• Freedom

    This is one post on which I agree with you completely! Childhood is far too fleeting to be spent being punishing our children for possessing one of the best personality traits of all time- curiosity. A healthy sense of curiosity is behind every single one of the great inventions of the world! Naturally, children should be kept from activities that would harm them- but that's about it. Yes, cleaning up split peas from the floor where they were happily spilled is inconvenient to us, but what makes our desires so much more important than our childrens'? Remember play-pens? *shudder* Nothing more than a jail cell for active toddlers. Thank GOD they are not still in vogue! Repressing natural curiosity only frustrates and confuses children. (Have fun watching me eat these words when I have my own 2-year-old and life gets hectic…)

  • http://www.blogger.com/profile/10073427515747592924 Samuel Martin

    "My daughter and I are teammates, allies, friends."Beautifully stated and theologically powerful. John 15:15Samuel Martinwww.biblechild.com

  • http://blog.i-school-at-home.com Wendy Kelly

    I just thought I'd pop in to say that my boys are now 14, 12 (almost) 9 and 7 — as I grew into motherhood, I became more and more "permissive," and really modeled my motherhood on "what would Jesus do?"I started out parenting "by the book" and trying to filter how I was raised (being yelled at and hit) with what I felt in my heart — my mom gave me books like "Baby Wise" and encouraged me to let my babies "cry it out" Through a slow process, I changed my heart so much that my youngest son has never heard me raise my voice at him, let alone yell at him. I parent by example. One huge change came when my second son was having some huge behavioral issues. I went to a few therapists, and one suggested that he needed "consequences" It suddenly dawned on me…he didn't need consequences, he needed grace…I'm Christian, after all, and it is all about grace.We homeschool, so we are together a lot, which I think helps us develop our relationship. I adore them.Now: they are a bit older than the kids mentioned so far, so my point is this: the are well adjusted, very polite, bright, loving compassionate children. They are active, have lots of good friends, and parents **like** my kids to be in their homes because they are so well behaved : )I don't usually brag so much about my kids — but I think it is important to know that you don't even need to raise your voice — and you can be as loving and patient and kind as Jesus : ) (well, in theory : ) ) and your kids will turn out beautifully. Attachment parenting and "permissive" parenting are not the same thing.I guess I just want to encourage you to stay patient and loving!!Good luck : )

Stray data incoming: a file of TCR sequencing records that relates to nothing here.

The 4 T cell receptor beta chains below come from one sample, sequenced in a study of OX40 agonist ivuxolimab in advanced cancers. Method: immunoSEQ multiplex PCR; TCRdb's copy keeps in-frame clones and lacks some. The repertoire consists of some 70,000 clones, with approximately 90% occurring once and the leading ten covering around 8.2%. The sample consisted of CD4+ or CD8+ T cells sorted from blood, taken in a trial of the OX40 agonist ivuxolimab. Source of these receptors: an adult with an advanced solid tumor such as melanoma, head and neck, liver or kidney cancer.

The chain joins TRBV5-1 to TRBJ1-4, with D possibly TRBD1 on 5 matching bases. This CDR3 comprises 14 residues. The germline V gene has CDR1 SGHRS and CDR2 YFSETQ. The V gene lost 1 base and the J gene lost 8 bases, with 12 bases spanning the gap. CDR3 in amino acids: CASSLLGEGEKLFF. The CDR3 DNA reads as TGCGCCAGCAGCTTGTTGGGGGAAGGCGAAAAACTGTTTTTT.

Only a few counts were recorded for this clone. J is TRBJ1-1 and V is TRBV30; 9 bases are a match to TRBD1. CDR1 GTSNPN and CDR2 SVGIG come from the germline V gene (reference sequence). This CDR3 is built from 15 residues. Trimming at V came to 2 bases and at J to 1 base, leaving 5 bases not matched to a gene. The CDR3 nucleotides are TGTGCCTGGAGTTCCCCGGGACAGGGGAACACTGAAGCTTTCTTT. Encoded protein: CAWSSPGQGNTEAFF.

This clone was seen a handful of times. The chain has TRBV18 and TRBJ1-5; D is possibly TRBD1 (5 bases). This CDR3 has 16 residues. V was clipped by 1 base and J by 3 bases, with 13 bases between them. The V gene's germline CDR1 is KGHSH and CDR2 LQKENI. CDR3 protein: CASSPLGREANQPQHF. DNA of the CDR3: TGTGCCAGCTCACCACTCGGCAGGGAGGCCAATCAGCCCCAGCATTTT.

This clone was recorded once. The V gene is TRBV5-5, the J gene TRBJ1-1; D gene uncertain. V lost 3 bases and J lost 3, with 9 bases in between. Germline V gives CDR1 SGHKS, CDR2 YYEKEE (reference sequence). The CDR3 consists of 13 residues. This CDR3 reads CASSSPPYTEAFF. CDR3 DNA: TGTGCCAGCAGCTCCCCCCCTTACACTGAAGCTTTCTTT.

• Anonymous

    I'll add that you can let them explore and then let them clean the mess they made. I got really tired of scrubbing crayon off the wall and now my 2 year old does it and enjoys it.. he's also been coloring the walls way less than before.